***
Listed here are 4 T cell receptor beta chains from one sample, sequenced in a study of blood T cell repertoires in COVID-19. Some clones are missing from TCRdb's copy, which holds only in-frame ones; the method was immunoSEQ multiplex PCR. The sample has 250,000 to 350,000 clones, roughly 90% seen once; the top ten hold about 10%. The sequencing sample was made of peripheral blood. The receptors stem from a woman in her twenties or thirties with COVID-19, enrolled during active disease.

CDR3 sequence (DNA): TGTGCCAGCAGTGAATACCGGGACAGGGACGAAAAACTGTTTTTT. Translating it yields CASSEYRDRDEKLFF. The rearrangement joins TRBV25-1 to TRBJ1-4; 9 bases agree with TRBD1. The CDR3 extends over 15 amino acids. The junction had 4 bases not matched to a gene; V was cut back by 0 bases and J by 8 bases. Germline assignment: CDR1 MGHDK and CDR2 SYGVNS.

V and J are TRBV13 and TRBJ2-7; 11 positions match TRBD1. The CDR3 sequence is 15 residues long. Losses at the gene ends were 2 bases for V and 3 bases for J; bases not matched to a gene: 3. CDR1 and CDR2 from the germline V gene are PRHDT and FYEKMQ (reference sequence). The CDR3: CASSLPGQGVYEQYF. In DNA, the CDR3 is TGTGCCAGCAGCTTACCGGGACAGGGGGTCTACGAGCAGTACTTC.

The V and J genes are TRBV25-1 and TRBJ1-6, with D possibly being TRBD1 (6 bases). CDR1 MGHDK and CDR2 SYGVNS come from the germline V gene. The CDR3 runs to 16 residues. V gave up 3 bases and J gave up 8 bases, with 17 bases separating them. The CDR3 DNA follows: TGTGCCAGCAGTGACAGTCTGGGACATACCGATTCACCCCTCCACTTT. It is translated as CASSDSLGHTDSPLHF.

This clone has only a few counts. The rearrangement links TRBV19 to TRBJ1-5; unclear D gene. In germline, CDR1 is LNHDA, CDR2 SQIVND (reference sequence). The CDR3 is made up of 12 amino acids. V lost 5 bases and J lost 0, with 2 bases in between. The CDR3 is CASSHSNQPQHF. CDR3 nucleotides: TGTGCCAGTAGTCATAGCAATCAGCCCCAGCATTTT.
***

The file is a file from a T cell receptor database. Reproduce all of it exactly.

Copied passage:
Listed here are 4 T cell receptor beta chains from one sample, sequenced in a study of blood T cell repertoires in COVID-19. Some clones are missing from TCRdb's copy, which holds only in-frame ones; the method was immunoSEQ multiplex PCR. The sample has 250,000 to 350,000 clones, roughly 90% seen once; the top ten hold about 10%. The sequencing sample was made of peripheral blood. The receptors stem from a woman in her twenties or thirties with COVID-19, enrolled during active disease.

CDR3 sequence (DNA): TGTGCCAGCAGTGAATACCGGGACAGGGACGAAAAACTGTTTTTT. Translating it yields CASSEYRDRDEKLFF. The rearrangement joins TRBV25-1 to TRBJ1-4; 9 bases agree with TRBD1. The CDR3 extends over 15 amino acids. The junction had 4 bases not matched to a gene; V was cut back by 0 bases and J by 8 bases. Germline assignment: CDR1 MGHDK and CDR2 SYGVNS.

V and J are TRBV13 and TRBJ2-7; 11 positions match TRBD1. The CDR3 sequence is 15 residues long. Losses at the gene ends were 2 bases for V and 3 bases for J; bases not matched to a gene: 3. CDR1 and CDR2 from the germline V gene are PRHDT and FYEKMQ (reference sequence). The CDR3: CASSLPGQGVYEQYF. In DNA, the CDR3 is TGTGCCAGCAGCTTACCGGGACAGGGGGTCTACGAGCAGTACTTC.

The V and J genes are TRBV25-1 and TRBJ1-6, with D possibly being TRBD1 (6 bases). CDR1 MGHDK and CDR2 SYGVNS come from the germline V gene. The CDR3 runs to 16 residues. V gave up 3 bases and J gave up 8 bases, with 17 bases separating them. The CDR3 DNA follows: TGTGCCAGCAGTGACAGTCTGGGACATACCGATTCACCCCTCCACTTT. It is translated as CASSDSLGHTDSPLHF.

This clone has only a few counts. The rearrangement links TRBV19 to TRBJ1-5; unclear D gene. In germline, CDR1 is LNHDA, CDR2 SQIVND (reference sequence). The CDR3 is made up of 12 amino acids. V lost 5 bases and J lost 0, with 2 bases in between. The CDR3 is CASSHSNQPQHF. CDR3 nucleotides: TGTGCCAGTAGTCATAGCAATCAGCCCCAGCATTTT.